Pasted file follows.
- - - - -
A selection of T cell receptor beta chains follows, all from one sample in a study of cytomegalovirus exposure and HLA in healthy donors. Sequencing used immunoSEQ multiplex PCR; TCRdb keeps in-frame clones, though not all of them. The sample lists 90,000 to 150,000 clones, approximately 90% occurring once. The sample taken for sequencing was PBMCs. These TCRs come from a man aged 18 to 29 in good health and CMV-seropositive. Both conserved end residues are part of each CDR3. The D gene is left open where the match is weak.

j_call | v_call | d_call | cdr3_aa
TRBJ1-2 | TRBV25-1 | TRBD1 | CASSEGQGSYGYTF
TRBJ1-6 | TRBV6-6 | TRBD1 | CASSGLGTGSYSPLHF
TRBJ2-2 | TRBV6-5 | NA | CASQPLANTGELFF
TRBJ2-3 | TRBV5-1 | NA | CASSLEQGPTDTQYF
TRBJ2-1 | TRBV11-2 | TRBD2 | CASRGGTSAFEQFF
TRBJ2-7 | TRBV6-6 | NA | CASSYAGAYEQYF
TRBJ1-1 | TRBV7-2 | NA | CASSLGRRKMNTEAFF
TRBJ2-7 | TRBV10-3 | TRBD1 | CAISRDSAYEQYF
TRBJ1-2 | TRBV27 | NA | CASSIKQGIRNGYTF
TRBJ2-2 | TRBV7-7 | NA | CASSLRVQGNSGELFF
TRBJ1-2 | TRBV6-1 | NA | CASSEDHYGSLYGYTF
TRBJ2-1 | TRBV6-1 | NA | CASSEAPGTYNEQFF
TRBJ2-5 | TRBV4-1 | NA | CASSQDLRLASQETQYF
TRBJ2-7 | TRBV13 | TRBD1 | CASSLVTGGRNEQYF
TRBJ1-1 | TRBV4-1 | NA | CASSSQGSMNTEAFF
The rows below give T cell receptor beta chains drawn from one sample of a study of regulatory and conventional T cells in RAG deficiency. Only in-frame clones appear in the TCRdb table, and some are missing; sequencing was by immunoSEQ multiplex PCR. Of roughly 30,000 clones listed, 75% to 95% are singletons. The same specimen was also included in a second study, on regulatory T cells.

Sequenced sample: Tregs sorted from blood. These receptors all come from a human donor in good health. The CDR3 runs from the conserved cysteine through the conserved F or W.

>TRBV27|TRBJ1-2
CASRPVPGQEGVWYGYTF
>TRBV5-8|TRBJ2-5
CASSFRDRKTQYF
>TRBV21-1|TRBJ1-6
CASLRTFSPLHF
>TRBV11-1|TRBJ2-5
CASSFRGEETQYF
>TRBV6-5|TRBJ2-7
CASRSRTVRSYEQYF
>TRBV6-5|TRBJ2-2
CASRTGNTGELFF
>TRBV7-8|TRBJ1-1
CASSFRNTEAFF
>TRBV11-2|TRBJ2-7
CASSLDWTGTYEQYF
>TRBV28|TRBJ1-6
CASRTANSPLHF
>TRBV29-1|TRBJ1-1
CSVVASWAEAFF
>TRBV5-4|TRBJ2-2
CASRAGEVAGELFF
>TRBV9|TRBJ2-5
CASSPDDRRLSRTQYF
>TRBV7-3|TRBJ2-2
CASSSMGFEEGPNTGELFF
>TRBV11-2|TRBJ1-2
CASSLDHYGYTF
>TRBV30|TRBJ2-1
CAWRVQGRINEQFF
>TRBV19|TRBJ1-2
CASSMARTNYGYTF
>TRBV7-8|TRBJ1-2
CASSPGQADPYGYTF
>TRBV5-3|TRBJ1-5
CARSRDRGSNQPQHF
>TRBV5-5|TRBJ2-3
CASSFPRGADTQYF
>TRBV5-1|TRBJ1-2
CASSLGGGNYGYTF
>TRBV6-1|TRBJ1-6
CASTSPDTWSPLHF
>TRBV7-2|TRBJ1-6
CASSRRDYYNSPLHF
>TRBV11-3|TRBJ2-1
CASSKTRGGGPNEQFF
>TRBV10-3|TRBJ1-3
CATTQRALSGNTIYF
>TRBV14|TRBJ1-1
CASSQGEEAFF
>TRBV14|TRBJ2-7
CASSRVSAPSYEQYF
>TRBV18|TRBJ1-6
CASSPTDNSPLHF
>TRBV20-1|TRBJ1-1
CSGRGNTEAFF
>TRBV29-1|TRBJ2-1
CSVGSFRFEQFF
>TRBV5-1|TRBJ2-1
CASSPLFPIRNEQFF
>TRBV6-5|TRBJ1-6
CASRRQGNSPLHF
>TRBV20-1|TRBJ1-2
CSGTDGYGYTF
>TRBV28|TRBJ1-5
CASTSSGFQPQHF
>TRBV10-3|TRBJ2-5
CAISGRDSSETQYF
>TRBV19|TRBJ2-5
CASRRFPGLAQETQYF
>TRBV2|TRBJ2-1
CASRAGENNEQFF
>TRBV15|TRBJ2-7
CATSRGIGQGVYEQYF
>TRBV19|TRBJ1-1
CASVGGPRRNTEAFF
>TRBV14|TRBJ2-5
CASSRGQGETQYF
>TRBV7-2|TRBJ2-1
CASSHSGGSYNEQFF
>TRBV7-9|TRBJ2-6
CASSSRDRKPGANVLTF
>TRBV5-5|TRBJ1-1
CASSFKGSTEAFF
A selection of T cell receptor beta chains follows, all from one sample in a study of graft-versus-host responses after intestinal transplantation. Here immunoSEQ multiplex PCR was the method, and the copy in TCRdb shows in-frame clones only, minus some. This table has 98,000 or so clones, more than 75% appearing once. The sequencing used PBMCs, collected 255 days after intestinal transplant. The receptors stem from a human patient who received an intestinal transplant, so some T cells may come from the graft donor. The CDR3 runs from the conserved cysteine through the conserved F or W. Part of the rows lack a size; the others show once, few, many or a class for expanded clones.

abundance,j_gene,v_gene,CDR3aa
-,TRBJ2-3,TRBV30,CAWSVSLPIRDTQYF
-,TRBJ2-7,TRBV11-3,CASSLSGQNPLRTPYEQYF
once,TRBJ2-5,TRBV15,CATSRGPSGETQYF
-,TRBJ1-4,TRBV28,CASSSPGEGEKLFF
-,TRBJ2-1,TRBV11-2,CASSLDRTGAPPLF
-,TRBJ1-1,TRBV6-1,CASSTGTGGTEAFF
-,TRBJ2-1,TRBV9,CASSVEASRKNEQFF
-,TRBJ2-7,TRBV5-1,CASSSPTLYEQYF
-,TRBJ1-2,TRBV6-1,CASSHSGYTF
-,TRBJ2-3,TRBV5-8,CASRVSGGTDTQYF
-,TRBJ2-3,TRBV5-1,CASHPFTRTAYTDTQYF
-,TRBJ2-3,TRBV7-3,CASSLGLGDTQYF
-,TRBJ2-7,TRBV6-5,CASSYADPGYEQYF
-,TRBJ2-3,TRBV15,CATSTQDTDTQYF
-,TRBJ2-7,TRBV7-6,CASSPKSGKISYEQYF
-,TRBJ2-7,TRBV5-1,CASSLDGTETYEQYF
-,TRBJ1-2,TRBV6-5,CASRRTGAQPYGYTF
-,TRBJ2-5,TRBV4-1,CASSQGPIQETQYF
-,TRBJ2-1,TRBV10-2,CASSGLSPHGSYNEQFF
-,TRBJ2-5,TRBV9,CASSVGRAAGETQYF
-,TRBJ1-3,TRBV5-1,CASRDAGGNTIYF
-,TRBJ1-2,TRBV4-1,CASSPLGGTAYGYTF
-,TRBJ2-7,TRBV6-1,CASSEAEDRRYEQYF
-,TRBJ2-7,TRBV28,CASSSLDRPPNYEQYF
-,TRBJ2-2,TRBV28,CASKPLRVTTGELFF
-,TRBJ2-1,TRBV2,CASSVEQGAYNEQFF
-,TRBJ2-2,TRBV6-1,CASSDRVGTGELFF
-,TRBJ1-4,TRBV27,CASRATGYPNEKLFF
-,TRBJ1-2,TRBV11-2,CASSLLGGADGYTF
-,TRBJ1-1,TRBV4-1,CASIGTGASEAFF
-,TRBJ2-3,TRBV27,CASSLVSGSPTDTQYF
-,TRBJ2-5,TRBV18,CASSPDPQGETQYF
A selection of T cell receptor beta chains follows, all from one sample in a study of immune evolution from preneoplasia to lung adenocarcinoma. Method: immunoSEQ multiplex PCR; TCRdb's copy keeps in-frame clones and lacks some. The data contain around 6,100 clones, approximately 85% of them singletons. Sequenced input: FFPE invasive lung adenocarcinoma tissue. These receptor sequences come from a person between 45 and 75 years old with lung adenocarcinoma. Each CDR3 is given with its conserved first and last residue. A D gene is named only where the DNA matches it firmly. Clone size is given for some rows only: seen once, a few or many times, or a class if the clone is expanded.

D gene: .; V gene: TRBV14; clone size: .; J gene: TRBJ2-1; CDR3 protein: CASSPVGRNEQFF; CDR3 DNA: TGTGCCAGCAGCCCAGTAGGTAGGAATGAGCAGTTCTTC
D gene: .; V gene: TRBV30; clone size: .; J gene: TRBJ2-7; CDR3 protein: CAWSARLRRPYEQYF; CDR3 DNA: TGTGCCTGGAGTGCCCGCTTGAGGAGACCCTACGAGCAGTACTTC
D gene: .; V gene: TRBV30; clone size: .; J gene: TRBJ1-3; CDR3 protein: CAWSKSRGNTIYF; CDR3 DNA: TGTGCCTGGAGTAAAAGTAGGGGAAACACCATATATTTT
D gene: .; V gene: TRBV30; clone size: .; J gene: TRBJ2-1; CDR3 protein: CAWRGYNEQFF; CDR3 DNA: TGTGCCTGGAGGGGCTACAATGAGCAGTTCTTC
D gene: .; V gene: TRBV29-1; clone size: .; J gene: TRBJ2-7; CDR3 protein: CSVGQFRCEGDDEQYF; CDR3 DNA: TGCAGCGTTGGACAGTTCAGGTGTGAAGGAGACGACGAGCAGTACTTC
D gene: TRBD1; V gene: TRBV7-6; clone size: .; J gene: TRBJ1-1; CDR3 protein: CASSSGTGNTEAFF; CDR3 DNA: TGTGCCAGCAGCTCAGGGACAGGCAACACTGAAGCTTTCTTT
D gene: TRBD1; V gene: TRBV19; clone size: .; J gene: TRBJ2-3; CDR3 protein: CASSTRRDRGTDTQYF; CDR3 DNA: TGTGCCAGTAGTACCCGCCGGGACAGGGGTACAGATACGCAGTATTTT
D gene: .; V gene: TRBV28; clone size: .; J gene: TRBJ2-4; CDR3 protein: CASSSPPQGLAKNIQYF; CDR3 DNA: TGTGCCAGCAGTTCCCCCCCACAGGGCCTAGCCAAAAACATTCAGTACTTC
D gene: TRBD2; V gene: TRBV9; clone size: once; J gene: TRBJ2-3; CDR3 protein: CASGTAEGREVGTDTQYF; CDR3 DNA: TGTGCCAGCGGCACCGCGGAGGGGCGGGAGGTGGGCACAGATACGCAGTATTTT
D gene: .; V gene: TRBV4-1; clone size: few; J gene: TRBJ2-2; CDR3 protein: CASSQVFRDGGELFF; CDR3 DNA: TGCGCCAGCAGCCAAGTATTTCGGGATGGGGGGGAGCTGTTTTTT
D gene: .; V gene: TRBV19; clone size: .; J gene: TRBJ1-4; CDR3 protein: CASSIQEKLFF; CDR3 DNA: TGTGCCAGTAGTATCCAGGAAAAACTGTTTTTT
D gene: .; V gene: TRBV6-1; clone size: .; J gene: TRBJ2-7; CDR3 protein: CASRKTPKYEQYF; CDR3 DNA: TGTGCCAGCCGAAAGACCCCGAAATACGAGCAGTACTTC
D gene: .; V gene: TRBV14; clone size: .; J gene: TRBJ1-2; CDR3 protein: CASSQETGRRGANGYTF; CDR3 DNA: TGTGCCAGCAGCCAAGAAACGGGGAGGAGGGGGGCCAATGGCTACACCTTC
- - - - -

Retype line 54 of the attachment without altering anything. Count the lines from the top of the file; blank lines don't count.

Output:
>TRBV5-3|TRBJ1-5